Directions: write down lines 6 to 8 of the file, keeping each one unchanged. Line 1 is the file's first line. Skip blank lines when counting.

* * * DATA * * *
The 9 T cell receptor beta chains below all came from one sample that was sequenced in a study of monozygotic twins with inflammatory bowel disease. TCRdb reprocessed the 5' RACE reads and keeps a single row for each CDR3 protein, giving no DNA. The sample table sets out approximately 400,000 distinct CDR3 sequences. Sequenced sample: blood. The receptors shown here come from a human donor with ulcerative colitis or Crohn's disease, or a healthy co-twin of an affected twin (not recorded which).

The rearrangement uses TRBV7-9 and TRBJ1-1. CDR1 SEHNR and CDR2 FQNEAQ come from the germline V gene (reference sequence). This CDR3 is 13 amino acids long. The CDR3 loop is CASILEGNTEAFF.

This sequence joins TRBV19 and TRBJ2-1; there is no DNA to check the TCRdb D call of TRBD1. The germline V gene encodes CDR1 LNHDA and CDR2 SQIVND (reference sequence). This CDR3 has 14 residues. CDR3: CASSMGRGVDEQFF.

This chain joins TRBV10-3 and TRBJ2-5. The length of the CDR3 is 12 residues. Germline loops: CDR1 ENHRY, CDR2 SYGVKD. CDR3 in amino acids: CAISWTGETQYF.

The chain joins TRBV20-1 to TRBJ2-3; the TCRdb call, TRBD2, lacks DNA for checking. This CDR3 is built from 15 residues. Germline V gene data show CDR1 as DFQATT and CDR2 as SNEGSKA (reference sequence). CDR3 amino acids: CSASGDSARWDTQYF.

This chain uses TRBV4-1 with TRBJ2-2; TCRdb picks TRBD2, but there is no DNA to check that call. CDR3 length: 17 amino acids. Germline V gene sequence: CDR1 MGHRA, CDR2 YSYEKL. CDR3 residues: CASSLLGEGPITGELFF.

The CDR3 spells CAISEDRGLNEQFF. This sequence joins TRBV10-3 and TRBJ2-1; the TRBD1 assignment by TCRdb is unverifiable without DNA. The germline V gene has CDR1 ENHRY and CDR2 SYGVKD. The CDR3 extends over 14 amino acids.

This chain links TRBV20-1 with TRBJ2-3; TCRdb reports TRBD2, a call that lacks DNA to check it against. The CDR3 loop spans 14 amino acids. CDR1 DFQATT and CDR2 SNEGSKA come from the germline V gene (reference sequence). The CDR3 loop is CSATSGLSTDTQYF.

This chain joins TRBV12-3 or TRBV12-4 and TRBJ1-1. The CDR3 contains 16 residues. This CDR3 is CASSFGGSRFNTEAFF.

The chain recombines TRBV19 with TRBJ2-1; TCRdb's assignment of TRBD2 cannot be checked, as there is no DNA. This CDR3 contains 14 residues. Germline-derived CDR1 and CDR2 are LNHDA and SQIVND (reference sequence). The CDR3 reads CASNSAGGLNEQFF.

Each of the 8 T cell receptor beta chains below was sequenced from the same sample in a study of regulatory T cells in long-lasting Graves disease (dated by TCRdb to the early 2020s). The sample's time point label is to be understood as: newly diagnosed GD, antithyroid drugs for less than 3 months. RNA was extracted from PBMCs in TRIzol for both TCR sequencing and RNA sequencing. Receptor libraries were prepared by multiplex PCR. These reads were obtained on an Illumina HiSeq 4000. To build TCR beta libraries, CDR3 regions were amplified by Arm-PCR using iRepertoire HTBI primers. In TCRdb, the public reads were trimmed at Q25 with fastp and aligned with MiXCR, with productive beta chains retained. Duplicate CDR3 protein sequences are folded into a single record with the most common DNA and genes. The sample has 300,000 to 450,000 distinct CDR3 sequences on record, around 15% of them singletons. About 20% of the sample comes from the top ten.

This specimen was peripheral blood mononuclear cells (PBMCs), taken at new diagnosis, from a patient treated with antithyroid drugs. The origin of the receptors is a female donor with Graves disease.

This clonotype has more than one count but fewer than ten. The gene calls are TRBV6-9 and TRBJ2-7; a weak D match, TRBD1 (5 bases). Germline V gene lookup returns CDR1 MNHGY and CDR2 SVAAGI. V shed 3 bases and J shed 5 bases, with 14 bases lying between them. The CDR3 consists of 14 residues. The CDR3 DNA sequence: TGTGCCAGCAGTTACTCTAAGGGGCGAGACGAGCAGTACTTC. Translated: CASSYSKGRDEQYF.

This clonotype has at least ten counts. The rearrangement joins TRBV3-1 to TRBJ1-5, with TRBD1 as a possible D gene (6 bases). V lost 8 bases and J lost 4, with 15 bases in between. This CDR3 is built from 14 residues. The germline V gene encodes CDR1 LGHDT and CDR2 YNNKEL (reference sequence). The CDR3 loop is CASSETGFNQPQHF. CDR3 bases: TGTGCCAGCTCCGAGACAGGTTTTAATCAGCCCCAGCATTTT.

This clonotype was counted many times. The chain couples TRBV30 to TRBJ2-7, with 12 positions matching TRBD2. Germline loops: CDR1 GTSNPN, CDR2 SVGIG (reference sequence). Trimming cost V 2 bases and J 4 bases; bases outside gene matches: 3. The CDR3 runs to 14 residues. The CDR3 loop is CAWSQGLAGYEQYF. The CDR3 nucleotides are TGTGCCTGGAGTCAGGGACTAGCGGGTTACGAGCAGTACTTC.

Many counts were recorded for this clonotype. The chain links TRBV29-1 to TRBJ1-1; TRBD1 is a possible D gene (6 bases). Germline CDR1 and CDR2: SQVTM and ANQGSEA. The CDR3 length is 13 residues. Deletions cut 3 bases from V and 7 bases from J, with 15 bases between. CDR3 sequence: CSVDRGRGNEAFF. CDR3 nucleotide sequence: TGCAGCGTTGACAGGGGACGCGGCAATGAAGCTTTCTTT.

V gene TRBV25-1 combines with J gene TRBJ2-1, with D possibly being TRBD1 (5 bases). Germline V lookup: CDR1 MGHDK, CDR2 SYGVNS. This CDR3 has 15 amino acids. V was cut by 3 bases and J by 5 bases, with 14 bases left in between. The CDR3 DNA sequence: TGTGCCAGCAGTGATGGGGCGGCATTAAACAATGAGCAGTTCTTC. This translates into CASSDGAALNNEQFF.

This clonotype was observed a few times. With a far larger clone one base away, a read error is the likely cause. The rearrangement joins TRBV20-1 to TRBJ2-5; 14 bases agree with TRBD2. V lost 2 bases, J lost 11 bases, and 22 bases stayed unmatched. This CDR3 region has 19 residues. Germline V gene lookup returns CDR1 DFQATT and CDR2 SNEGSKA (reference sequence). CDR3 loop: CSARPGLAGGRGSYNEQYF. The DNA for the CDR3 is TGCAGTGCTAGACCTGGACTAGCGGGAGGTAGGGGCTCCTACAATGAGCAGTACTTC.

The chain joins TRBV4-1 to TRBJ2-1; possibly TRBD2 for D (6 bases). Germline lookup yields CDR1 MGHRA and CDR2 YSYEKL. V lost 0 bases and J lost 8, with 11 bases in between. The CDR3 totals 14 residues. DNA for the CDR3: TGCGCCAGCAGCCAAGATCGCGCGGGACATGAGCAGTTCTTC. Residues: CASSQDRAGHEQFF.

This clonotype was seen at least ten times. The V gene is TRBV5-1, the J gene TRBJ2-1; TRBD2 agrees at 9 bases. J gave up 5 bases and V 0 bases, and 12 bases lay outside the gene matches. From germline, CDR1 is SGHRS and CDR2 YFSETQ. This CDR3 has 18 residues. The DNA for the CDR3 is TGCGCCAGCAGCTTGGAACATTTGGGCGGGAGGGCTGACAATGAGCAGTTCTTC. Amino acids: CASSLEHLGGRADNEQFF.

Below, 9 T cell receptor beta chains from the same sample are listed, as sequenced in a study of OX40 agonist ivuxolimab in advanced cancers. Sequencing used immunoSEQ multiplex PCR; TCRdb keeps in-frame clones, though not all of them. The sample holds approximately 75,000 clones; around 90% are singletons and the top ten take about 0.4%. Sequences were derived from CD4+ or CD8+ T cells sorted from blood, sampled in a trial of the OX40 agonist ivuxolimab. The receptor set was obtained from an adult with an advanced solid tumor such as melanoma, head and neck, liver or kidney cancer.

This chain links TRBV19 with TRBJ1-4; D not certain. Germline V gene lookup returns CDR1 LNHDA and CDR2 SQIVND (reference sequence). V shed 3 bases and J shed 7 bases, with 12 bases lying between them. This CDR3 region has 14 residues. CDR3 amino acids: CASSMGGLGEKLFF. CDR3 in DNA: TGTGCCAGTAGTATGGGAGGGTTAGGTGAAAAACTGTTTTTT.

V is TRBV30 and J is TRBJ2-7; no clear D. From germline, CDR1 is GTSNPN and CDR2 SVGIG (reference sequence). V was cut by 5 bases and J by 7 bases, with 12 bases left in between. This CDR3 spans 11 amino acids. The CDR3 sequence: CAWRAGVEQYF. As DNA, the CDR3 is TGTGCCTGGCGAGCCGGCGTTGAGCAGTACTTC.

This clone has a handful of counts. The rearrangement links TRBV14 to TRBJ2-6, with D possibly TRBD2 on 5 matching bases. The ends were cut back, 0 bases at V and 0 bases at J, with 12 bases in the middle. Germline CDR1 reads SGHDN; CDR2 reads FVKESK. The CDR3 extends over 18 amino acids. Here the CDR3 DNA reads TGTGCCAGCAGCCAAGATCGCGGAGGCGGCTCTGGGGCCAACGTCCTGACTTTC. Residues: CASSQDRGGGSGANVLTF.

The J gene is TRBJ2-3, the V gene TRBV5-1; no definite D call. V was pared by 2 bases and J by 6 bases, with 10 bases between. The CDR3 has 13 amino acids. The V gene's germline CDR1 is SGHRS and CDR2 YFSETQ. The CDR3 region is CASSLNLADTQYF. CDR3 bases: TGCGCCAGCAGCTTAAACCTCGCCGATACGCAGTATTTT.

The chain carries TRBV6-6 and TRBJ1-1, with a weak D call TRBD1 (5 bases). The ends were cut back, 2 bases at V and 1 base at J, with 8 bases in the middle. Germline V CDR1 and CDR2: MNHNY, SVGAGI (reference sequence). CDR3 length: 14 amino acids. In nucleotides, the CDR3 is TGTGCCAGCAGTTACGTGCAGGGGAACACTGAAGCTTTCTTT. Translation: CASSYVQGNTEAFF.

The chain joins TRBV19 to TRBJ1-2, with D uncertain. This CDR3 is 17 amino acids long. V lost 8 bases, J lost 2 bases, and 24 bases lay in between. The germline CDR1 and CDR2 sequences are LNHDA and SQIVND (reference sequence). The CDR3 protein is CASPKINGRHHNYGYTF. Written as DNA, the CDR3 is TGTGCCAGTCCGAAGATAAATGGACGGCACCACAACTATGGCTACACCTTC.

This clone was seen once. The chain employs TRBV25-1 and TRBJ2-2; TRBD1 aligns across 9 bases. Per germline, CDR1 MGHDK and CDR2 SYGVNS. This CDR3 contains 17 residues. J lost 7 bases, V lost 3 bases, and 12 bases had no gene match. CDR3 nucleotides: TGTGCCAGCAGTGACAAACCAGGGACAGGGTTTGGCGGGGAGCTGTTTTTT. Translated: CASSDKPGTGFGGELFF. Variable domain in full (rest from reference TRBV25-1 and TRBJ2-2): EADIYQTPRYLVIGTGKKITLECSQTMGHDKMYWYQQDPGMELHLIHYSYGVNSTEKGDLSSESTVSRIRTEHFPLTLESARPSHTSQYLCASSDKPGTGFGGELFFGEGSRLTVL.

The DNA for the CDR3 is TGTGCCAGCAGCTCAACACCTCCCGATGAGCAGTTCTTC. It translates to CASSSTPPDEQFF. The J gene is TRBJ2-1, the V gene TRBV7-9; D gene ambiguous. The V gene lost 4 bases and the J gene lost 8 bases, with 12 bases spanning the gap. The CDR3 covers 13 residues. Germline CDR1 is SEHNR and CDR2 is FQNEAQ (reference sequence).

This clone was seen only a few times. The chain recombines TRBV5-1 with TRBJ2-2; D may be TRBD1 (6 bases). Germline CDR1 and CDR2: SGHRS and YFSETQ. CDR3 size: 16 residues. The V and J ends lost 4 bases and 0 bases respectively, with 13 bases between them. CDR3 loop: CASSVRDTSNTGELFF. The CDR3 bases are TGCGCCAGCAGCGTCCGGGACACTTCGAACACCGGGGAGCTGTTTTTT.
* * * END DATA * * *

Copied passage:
This chain uses TRBV4-1 with TRBJ2-2; TCRdb picks TRBD2, but there is no DNA to check that call. CDR3 length: 17 amino acids. Germline V gene sequence: CDR1 MGHRA, CDR2 YSYEKL. CDR3 residues: CASSLLGEGPITGELFF.

The CDR3 spells CAISEDRGLNEQFF. This sequence joins TRBV10-3 and TRBJ2-1; the TRBD1 assignment by TCRdb is unverifiable without DNA. The germline V gene has CDR1 ENHRY and CDR2 SYGVKD. The CDR3 extends over 14 amino acids.

This chain links TRBV20-1 with TRBJ2-3; TCRdb reports TRBD2, a call that lacks DNA to check it against. The CDR3 loop spans 14 amino acids. CDR1 DFQATT and CDR2 SNEGSKA come from the germline V gene (reference sequence). The CDR3 loop is CSATSGLSTDTQYF.